Learning as a way of life

By Misch Pautsch Switch to German for original article

Rudi Balling is a pioneer of interdisciplinary research. His diverse studies blur boundaries: He covered nutritional science, reproduction, genetics and medicine. His experience enabled him to play an public role in the Covid-19 Task Force.

Lëtzebuerger Journal: Originally, I wanted to have a conversation about one of your fields of expertise – genetics. But since you are a member of the Covid-19 Task Force, it is hard to avoid the topic.

Prof. Rudi Balling: Those subjects are by no means mutually exclusive. The genetics of the virus is highly interesting. We observe, for example, how quite a few people get very ill, despite not having previous illnesses. What could be the reason for that? For some of them, it is their genetics that makes them susceptible. One of the burning questions today is, why corona patients often show a loss of smell as first symptom. Well, it's probably the olfactory nerves in the nose degenerating, which is a classic early symptom of Parkinson's disease. And that's where the areas start to intertwine: We have a research project in which we are asking whether, among other things, Parkinson's and Alzheimer's are a kind of "diabetes of the brain", that is, that not the entire metabolism by the glucose-energy metabolism problems, but "only" the brain. So we could talk about all kinds of diseases and still end up talking about how they relate to Corona.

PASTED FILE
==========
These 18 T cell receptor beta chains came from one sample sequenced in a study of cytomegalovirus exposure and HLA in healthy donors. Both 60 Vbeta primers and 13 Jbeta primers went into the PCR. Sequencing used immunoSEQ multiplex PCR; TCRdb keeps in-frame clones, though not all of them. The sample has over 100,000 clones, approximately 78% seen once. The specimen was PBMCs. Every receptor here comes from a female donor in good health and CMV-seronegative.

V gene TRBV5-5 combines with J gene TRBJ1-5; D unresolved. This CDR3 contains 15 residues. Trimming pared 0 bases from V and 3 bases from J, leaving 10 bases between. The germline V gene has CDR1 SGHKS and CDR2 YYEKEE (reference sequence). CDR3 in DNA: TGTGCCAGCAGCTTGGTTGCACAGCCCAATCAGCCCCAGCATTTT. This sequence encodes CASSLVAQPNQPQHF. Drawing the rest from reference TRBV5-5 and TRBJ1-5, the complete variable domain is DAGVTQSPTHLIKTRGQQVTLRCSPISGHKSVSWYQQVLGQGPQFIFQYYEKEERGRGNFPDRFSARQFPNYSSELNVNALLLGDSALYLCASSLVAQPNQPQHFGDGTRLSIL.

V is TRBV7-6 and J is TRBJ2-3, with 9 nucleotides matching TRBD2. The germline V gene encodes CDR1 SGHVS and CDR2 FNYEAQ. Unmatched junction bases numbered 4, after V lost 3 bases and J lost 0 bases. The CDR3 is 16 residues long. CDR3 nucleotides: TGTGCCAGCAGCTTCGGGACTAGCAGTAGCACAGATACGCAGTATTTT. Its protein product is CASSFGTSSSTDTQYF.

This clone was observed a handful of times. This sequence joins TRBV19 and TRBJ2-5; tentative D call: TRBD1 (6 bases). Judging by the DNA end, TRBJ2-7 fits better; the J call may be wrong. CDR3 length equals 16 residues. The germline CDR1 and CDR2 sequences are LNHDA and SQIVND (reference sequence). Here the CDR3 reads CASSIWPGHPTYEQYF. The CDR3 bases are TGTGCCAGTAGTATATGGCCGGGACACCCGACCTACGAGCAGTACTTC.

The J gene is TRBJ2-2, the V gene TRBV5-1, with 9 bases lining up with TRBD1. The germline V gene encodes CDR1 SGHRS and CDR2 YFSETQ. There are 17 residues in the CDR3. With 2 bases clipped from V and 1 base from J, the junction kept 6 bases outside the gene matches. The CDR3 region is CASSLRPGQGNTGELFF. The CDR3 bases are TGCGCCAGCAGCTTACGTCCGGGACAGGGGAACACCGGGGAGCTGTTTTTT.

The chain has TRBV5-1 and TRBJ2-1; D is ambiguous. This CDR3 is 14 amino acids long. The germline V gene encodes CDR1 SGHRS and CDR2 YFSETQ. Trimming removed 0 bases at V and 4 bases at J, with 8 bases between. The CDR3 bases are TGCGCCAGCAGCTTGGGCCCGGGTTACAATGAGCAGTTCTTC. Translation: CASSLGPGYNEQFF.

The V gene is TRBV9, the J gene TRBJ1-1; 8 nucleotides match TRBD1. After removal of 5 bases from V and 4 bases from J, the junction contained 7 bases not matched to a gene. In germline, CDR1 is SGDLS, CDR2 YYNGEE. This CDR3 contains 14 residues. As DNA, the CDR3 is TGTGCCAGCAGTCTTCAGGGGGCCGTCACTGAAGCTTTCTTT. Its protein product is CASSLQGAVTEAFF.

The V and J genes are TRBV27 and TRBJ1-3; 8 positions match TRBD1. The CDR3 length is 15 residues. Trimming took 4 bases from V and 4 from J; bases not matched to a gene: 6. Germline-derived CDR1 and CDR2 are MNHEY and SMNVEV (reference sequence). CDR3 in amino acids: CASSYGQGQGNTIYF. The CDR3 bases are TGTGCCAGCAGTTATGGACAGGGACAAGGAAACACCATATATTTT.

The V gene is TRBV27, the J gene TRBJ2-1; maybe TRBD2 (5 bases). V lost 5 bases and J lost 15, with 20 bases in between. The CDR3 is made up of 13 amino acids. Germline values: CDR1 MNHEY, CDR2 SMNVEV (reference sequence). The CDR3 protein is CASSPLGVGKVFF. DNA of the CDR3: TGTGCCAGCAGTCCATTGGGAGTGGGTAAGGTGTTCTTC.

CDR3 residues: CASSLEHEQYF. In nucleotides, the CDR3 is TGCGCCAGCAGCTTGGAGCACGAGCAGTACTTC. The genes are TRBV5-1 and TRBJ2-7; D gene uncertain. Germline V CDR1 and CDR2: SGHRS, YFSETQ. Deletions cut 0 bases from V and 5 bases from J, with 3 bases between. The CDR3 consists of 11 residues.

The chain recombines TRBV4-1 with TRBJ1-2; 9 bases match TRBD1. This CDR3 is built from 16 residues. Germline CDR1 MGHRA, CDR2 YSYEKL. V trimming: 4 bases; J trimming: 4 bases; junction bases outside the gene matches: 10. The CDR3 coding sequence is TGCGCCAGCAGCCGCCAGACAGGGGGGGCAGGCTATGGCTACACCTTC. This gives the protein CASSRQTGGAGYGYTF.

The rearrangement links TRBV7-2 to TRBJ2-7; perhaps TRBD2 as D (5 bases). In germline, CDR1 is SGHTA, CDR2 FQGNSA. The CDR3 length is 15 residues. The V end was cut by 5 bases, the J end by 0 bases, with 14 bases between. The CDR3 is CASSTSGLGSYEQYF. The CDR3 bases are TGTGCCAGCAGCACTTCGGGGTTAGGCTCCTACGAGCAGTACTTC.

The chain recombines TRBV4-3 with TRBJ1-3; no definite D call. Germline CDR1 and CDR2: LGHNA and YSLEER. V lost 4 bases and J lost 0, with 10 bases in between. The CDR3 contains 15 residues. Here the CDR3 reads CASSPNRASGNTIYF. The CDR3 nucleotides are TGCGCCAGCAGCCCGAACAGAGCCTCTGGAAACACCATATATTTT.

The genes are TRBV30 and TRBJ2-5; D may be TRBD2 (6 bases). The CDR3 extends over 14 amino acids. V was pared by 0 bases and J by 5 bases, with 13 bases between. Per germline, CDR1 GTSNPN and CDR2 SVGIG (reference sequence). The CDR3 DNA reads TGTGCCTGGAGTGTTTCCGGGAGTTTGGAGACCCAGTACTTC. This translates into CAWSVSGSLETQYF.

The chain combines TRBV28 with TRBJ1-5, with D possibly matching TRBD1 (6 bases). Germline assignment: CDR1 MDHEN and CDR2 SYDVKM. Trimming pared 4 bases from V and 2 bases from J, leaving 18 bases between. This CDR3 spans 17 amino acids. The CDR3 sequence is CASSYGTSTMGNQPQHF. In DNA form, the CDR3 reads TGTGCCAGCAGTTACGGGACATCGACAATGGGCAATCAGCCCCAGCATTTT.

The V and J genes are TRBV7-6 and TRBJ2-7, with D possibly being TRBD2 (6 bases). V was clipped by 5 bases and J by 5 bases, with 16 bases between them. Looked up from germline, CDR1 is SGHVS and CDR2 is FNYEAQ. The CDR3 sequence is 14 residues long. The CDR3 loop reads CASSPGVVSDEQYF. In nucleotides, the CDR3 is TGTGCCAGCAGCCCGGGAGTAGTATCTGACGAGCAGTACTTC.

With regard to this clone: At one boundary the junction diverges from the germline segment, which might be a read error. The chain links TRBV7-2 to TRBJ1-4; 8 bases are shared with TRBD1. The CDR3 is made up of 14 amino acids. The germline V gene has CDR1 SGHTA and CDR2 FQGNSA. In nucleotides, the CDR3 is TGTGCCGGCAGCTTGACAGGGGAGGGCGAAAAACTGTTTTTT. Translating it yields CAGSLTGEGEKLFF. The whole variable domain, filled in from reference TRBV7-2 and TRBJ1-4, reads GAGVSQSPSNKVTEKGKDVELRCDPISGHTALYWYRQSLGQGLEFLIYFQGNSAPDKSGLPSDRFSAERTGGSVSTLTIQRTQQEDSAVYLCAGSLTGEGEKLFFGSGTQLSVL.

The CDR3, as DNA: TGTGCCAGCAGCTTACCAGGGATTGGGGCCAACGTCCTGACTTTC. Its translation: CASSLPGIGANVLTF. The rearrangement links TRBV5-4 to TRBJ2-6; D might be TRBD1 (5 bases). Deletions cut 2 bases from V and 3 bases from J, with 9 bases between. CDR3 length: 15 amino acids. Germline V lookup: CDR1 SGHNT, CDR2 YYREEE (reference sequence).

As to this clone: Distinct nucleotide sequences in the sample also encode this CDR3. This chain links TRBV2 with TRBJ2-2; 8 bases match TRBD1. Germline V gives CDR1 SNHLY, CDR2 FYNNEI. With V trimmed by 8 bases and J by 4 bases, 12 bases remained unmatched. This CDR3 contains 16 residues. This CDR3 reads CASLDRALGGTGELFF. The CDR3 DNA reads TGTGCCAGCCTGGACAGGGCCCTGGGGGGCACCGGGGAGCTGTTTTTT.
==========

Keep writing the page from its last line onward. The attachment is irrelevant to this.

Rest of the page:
So, genetics is the root of the matter?

Yes, but it is only one of many players when it comes to Corona. Many areas intermingle on this matter: science, politics, social questions of responsibility, international politics and party politics… which inevitably leads us to talking about Trump and freedom of the press and freedom of research. It all intertwines. My role in the Covid-19 Task Force in "Work-Package 6: Projection" was to keep this overview, it was networking, saying "Here's where we need to go deeper, here's where we can contact Yale or London." But the main players in the team were Paul Wilmes, Alexander Skupin and many mathematicians and systems control engineers.

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Learning as a way of life


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